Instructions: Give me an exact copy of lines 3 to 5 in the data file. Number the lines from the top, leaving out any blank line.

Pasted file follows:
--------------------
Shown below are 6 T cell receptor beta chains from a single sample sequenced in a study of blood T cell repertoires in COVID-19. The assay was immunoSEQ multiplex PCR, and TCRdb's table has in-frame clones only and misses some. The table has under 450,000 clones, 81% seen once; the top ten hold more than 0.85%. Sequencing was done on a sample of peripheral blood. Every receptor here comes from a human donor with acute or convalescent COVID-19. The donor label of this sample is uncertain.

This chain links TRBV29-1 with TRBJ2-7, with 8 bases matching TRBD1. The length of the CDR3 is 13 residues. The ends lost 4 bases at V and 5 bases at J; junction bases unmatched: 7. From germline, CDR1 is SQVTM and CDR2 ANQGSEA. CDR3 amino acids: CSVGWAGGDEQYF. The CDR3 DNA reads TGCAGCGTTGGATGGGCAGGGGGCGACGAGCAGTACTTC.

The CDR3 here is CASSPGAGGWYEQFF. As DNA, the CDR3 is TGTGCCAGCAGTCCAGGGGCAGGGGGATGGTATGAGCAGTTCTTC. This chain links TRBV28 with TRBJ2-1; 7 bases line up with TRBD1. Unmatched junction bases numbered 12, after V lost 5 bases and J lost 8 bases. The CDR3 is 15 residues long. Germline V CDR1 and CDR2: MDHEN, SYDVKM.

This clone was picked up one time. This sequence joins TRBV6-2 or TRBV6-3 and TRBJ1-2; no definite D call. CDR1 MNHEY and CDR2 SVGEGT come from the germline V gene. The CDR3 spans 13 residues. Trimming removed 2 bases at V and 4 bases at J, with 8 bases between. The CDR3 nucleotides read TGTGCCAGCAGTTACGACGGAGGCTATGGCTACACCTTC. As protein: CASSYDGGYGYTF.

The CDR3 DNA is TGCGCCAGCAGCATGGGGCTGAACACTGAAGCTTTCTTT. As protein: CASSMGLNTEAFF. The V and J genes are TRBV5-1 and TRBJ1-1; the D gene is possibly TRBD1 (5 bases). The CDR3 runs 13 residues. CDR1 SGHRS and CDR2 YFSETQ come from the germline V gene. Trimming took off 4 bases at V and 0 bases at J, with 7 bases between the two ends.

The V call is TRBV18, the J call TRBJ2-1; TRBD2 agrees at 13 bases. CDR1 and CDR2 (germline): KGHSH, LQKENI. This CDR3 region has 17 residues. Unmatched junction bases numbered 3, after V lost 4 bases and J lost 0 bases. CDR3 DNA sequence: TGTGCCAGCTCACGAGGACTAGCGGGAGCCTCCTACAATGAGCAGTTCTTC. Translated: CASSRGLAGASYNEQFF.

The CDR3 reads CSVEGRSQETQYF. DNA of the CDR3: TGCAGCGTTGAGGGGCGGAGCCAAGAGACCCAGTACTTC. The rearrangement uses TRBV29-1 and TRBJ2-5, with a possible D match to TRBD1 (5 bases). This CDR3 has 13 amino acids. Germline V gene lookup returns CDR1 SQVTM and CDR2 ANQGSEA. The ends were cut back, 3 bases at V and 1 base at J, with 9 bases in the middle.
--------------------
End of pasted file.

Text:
The CDR3 here is CASSPGAGGWYEQFF. As DNA, the CDR3 is TGTGCCAGCAGTCCAGGGGCAGGGGGATGGTATGAGCAGTTCTTC. This chain links TRBV28 with TRBJ2-1; 7 bases line up with TRBD1. Unmatched junction bases numbered 12, after V lost 5 bases and J lost 8 bases. The CDR3 is 15 residues long. Germline V CDR1 and CDR2: MDHEN, SYDVKM.

This clone was picked up one time. This sequence joins TRBV6-2 or TRBV6-3 and TRBJ1-2; no definite D call. CDR1 MNHEY and CDR2 SVGEGT come from the germline V gene. The CDR3 spans 13 residues. Trimming removed 2 bases at V and 4 bases at J, with 8 bases between. The CDR3 nucleotides read TGTGCCAGCAGTTACGACGGAGGCTATGGCTACACCTTC. As protein: CASSYDGGYGYTF.

The CDR3 DNA is TGCGCCAGCAGCATGGGGCTGAACACTGAAGCTTTCTTT. As protein: CASSMGLNTEAFF. The V and J genes are TRBV5-1 and TRBJ1-1; the D gene is possibly TRBD1 (5 bases). The CDR3 runs 13 residues. CDR1 SGHRS and CDR2 YFSETQ come from the germline V gene. Trimming took off 4 bases at V and 0 bases at J, with 7 bases between the two ends.